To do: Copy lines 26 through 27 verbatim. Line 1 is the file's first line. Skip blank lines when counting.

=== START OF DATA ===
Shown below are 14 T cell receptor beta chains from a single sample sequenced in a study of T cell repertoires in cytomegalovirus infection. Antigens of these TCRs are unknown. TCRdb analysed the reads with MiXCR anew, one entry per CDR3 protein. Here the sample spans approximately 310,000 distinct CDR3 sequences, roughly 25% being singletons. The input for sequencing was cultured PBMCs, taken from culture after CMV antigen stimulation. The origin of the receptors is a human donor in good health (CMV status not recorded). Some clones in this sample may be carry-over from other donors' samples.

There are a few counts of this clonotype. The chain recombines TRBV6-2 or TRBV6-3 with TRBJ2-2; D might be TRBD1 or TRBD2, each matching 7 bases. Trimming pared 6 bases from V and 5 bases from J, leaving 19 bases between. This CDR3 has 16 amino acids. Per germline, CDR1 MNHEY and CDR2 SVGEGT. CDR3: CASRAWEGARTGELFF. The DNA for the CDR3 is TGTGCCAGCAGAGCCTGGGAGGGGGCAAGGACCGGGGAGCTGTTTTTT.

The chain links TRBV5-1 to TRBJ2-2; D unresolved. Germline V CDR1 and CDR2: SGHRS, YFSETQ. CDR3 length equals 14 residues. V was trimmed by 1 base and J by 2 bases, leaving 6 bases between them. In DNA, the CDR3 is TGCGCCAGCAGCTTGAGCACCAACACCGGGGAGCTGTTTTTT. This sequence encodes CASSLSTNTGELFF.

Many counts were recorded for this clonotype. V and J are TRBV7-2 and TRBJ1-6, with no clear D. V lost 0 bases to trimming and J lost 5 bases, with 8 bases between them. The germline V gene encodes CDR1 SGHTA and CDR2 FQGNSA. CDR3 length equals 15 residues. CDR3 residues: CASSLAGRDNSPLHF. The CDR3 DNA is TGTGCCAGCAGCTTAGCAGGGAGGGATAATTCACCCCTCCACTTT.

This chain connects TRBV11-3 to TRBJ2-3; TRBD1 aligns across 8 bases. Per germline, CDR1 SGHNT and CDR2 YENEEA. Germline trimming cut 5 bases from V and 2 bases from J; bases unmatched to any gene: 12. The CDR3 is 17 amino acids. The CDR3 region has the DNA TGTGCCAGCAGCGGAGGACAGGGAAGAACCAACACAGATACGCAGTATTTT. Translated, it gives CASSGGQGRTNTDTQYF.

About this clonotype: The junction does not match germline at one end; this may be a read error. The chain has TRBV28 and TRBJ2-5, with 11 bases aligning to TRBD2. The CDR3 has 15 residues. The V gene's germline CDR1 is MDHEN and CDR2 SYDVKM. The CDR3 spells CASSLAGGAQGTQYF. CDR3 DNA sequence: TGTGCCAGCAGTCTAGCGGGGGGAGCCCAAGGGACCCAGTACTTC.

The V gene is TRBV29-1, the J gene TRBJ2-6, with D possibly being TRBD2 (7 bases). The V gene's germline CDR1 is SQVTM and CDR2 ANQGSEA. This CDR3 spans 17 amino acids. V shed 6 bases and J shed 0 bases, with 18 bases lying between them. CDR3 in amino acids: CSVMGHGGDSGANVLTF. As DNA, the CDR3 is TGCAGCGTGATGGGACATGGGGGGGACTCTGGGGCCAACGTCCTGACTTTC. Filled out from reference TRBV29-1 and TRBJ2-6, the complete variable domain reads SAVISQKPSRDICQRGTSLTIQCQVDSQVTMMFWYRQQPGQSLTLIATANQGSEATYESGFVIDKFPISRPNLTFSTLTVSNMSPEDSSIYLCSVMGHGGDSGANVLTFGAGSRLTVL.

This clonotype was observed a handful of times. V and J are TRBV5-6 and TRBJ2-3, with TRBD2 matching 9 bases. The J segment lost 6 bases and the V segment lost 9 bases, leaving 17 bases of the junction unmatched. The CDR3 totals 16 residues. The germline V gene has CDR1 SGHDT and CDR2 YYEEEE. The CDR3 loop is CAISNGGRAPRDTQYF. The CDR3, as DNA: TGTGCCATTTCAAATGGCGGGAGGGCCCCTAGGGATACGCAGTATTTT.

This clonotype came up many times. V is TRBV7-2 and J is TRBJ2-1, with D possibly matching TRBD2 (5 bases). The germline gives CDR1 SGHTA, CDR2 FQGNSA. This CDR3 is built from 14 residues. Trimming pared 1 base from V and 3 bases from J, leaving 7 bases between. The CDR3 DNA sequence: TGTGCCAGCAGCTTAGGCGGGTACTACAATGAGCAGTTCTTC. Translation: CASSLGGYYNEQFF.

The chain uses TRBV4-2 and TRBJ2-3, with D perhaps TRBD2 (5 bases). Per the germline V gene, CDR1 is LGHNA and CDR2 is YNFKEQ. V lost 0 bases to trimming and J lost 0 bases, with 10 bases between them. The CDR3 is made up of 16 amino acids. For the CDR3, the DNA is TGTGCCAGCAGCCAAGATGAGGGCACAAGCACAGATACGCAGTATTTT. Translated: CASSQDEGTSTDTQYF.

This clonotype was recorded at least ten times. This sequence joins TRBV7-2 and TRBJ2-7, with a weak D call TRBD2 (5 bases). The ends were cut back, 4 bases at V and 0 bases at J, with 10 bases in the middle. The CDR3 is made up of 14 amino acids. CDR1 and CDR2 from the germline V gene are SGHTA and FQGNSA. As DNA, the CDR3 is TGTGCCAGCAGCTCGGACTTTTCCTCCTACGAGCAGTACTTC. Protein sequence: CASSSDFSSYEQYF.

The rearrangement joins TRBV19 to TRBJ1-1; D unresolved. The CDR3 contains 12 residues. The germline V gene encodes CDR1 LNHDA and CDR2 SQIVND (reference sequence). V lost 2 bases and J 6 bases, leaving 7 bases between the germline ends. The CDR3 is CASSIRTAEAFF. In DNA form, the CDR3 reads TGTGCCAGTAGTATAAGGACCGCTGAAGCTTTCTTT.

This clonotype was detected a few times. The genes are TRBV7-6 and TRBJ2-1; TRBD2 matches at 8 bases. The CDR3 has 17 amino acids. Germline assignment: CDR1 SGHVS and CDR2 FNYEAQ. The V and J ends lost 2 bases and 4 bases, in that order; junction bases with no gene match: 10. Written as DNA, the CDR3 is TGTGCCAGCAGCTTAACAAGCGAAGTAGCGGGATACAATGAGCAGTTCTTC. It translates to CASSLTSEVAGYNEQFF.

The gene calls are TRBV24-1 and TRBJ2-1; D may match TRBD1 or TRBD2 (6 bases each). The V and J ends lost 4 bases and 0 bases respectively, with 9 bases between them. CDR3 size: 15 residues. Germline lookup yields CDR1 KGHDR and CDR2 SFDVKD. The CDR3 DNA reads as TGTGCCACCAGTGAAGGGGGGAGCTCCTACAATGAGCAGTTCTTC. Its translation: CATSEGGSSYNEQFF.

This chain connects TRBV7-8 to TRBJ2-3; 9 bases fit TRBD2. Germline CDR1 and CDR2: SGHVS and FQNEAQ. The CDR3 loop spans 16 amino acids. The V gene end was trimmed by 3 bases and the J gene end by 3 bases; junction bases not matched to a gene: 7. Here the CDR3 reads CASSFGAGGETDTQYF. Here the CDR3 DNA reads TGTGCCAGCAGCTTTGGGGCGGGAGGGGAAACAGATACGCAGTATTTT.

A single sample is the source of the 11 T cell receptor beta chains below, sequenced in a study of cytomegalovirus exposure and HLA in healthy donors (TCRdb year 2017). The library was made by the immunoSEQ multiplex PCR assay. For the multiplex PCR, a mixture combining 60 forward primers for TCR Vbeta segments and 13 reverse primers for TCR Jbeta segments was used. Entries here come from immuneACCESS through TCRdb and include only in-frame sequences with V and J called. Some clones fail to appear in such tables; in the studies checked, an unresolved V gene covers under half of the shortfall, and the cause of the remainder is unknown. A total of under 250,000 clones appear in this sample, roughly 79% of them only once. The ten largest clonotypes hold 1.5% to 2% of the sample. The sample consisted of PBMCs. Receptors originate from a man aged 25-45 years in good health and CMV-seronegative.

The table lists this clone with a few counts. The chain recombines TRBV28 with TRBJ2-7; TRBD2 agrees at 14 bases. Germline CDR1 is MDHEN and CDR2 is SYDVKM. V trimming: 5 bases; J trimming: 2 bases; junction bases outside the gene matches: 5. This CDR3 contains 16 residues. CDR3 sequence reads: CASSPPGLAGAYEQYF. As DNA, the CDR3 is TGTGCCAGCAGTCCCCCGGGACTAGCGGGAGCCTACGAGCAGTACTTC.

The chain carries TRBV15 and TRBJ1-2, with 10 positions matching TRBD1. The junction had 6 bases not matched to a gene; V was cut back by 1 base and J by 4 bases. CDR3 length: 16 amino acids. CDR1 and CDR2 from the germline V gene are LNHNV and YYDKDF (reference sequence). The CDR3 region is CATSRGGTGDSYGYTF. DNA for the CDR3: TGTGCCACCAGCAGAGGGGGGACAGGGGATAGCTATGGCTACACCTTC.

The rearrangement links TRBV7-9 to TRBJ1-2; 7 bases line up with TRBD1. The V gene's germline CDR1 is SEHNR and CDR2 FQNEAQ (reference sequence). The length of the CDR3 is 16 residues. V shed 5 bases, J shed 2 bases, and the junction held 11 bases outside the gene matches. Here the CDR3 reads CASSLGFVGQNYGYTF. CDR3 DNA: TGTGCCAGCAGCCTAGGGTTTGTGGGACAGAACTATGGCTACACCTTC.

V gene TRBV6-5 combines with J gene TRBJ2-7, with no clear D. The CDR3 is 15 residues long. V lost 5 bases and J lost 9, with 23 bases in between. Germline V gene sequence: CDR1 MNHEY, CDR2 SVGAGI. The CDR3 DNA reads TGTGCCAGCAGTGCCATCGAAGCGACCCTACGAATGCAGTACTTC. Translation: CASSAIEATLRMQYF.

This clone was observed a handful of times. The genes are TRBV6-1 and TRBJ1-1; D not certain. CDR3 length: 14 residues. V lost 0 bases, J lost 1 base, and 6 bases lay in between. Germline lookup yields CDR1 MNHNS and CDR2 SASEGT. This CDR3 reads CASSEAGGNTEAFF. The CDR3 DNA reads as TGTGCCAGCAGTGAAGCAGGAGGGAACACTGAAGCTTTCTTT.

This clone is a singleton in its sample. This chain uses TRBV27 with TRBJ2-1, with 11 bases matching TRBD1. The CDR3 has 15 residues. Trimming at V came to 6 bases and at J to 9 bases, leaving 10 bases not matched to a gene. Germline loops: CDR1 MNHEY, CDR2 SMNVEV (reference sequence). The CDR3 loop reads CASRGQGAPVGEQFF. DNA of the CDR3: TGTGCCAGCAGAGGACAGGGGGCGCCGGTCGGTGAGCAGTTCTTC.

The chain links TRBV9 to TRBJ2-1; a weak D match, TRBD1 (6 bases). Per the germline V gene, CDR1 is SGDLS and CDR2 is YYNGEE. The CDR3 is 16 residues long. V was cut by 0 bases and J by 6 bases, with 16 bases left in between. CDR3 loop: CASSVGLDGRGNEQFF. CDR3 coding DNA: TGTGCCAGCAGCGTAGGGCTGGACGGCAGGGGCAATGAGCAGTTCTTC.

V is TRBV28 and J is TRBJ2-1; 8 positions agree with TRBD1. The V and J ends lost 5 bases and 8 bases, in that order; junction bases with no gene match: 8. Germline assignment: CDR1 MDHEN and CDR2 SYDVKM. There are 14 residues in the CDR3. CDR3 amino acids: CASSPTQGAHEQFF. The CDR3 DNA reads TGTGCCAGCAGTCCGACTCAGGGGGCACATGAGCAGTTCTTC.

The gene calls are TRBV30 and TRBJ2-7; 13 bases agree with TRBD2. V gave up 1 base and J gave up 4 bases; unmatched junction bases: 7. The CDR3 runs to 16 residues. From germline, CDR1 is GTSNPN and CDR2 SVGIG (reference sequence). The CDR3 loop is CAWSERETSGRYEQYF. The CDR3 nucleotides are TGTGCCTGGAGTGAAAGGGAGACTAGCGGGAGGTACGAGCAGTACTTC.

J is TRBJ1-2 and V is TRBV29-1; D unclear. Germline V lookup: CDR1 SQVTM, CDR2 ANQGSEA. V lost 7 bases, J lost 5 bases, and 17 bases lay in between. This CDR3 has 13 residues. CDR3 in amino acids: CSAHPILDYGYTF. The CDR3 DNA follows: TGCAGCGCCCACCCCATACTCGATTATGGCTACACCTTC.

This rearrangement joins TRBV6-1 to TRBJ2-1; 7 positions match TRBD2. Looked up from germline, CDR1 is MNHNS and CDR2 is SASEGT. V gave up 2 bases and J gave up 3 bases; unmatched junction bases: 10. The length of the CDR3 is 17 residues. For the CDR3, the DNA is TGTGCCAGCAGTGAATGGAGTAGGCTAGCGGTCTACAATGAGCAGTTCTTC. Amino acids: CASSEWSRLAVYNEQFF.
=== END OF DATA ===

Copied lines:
J is TRBJ1-2 and V is TRBV29-1; D unclear. Germline V lookup: CDR1 SQVTM, CDR2 ANQGSEA. V lost 7 bases, J lost 5 bases, and 17 bases lay in between. This CDR3 has 13 residues. CDR3 in amino acids: CSAHPILDYGYTF. The CDR3 DNA follows: TGCAGCGCCCACCCCATACTCGATTATGGCTACACCTTC.

This rearrangement joins TRBV6-1 to TRBJ2-1; 7 positions match TRBD2. Looked up from germline, CDR1 is MNHNS and CDR2 is SASEGT. V gave up 2 bases and J gave up 3 bases; unmatched junction bases: 10. The length of the CDR3 is 17 residues. For the CDR3, the DNA is TGTGCCAGCAGTGAATGGAGTAGGCTAGCGGTCTACAATGAGCAGTTCTTC. Amino acids: CASSEWSRLAVYNEQFF.